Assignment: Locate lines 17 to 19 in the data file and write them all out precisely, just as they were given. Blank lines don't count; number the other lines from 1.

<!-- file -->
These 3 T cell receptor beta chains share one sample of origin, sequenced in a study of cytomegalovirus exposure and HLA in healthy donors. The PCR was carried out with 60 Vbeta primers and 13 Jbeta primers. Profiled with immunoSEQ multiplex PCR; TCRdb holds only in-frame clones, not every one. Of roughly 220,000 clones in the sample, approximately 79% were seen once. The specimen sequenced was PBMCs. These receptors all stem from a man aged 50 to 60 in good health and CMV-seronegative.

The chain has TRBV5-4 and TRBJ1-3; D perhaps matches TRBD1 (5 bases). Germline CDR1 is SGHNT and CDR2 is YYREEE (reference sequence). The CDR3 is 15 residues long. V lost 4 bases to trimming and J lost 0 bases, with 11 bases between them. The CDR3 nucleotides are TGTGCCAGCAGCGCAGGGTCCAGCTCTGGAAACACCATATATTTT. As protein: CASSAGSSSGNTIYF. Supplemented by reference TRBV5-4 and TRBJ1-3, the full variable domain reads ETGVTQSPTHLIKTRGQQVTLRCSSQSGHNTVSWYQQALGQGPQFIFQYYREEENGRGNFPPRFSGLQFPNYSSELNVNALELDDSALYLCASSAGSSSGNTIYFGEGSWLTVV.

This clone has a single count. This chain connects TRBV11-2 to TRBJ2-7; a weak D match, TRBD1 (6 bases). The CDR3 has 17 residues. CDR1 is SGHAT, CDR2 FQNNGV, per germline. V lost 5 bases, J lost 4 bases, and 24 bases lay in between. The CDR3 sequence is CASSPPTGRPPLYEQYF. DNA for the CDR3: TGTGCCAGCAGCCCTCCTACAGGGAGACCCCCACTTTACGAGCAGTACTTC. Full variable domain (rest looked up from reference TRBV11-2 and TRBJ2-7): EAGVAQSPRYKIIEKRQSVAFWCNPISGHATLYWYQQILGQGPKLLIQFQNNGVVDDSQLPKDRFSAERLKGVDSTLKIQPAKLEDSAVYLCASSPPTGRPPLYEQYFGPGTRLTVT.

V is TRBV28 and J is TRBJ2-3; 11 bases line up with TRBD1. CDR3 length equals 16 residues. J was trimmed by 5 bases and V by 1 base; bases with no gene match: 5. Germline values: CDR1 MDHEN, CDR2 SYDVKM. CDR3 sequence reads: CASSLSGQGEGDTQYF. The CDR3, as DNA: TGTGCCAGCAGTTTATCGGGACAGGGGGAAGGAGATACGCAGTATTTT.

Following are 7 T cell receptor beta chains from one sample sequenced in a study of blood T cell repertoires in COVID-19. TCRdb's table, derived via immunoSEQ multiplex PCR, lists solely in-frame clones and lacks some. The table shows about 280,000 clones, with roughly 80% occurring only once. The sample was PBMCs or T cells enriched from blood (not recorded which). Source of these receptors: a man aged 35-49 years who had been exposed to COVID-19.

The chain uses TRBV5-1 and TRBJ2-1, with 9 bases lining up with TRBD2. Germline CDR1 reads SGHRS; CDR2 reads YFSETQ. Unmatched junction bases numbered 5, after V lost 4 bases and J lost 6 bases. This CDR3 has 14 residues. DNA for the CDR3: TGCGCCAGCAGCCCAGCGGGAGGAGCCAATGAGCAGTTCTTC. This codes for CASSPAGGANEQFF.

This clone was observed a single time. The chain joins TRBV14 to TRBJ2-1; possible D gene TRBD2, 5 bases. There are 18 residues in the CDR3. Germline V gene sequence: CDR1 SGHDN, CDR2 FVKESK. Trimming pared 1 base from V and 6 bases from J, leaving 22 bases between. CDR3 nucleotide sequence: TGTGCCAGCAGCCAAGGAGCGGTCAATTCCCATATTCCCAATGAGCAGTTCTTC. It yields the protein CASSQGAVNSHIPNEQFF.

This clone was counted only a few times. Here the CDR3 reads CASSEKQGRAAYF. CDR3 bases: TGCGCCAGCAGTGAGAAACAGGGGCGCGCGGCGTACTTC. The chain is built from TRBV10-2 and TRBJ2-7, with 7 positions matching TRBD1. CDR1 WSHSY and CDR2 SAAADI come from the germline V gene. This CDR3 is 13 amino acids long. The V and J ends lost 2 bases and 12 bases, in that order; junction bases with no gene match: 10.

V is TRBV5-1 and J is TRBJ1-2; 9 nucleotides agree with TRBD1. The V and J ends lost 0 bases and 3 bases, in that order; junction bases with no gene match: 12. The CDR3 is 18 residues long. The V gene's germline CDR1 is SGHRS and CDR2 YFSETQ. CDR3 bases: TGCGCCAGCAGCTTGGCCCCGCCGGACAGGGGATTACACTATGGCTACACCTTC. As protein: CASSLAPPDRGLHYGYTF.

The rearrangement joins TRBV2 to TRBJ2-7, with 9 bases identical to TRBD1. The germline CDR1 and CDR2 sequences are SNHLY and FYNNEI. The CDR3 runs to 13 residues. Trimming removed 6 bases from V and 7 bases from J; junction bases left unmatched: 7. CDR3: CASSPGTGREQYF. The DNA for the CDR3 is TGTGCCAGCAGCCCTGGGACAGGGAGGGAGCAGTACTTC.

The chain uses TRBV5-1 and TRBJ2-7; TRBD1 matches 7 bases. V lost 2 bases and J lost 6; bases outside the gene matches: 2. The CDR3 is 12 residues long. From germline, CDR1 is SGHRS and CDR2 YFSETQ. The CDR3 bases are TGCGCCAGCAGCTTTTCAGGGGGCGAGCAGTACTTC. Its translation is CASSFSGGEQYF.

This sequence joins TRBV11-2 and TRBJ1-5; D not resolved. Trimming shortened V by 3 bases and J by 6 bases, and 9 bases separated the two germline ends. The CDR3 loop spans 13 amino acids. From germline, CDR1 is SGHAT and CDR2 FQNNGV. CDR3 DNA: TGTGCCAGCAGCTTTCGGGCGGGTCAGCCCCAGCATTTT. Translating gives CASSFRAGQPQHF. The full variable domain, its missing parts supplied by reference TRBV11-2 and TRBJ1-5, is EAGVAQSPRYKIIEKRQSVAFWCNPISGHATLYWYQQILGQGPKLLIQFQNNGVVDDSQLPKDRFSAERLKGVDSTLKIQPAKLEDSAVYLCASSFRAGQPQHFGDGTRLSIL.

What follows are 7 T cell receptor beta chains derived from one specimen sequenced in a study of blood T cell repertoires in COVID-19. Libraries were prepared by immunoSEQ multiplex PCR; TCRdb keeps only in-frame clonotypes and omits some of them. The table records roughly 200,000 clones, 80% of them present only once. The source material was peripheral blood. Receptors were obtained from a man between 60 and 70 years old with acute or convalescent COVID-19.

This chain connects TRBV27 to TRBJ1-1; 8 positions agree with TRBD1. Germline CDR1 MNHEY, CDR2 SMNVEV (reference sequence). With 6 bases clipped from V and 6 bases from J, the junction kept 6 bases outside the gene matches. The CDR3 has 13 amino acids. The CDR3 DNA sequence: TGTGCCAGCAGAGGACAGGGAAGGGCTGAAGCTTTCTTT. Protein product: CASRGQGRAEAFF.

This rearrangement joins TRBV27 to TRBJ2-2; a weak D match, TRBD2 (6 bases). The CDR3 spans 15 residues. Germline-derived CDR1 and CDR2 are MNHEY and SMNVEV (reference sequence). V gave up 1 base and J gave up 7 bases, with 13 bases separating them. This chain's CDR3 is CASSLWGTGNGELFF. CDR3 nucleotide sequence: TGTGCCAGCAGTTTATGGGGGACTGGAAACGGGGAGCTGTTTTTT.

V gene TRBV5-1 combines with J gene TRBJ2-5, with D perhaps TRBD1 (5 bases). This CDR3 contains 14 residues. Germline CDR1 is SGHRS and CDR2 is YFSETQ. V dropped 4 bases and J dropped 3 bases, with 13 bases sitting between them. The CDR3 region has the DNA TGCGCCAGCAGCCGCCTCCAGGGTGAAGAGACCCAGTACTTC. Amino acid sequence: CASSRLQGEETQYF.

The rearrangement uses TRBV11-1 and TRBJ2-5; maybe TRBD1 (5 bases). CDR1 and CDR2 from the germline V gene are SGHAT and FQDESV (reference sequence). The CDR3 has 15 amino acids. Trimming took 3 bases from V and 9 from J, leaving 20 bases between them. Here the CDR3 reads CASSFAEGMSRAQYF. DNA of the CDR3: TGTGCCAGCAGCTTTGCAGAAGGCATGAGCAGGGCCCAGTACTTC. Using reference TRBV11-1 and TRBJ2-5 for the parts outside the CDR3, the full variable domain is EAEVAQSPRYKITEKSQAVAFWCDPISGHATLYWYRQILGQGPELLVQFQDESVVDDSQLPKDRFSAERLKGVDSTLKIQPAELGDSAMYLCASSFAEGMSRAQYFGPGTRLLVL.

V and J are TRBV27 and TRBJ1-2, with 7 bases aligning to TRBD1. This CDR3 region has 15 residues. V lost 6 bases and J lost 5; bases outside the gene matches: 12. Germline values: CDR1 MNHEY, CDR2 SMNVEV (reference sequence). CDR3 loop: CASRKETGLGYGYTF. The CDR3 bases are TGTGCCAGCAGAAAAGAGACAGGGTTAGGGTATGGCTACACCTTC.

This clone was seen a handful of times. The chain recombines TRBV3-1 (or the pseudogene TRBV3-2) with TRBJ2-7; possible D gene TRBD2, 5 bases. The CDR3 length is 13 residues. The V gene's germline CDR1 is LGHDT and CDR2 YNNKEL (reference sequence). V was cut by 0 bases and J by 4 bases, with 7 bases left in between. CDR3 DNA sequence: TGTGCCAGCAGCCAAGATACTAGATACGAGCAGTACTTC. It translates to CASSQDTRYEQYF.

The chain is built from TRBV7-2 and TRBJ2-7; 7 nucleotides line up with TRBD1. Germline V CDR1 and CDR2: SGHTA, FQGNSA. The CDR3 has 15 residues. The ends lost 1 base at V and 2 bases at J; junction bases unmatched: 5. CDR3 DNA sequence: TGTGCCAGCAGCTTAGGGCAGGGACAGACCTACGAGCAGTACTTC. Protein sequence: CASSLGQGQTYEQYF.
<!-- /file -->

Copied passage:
The rearrangement uses TRBV11-1 and TRBJ2-5; maybe TRBD1 (5 bases). CDR1 and CDR2 from the germline V gene are SGHAT and FQDESV (reference sequence). The CDR3 has 15 amino acids. Trimming took 3 bases from V and 9 from J, leaving 20 bases between them. Here the CDR3 reads CASSFAEGMSRAQYF. DNA of the CDR3: TGTGCCAGCAGCTTTGCAGAAGGCATGAGCAGGGCCCAGTACTTC. Using reference TRBV11-1 and TRBJ2-5 for the parts outside the CDR3, the full variable domain is EAEVAQSPRYKITEKSQAVAFWCDPISGHATLYWYRQILGQGPELLVQFQDESVVDDSQLPKDRFSAERLKGVDSTLKIQPAELGDSAMYLCASSFAEGMSRAQYFGPGTRLLVL.

V and J are TRBV27 and TRBJ1-2, with 7 bases aligning to TRBD1. This CDR3 region has 15 residues. V lost 6 bases and J lost 5; bases outside the gene matches: 12. Germline values: CDR1 MNHEY, CDR2 SMNVEV (reference sequence). CDR3 loop: CASRKETGLGYGYTF. The CDR3 bases are TGTGCCAGCAGAAAAGAGACAGGGTTAGGGTATGGCTACACCTTC.

This clone was seen a handful of times. The chain recombines TRBV3-1 (or the pseudogene TRBV3-2) with TRBJ2-7; possible D gene TRBD2, 5 bases. The CDR3 length is 13 residues. The V gene's germline CDR1 is LGHDT and CDR2 YNNKEL (reference sequence). V was cut by 0 bases and J by 4 bases, with 7 bases left in between. CDR3 DNA sequence: TGTGCCAGCAGCCAAGATACTAGATACGAGCAGTACTTC. It translates to CASSQDTRYEQYF.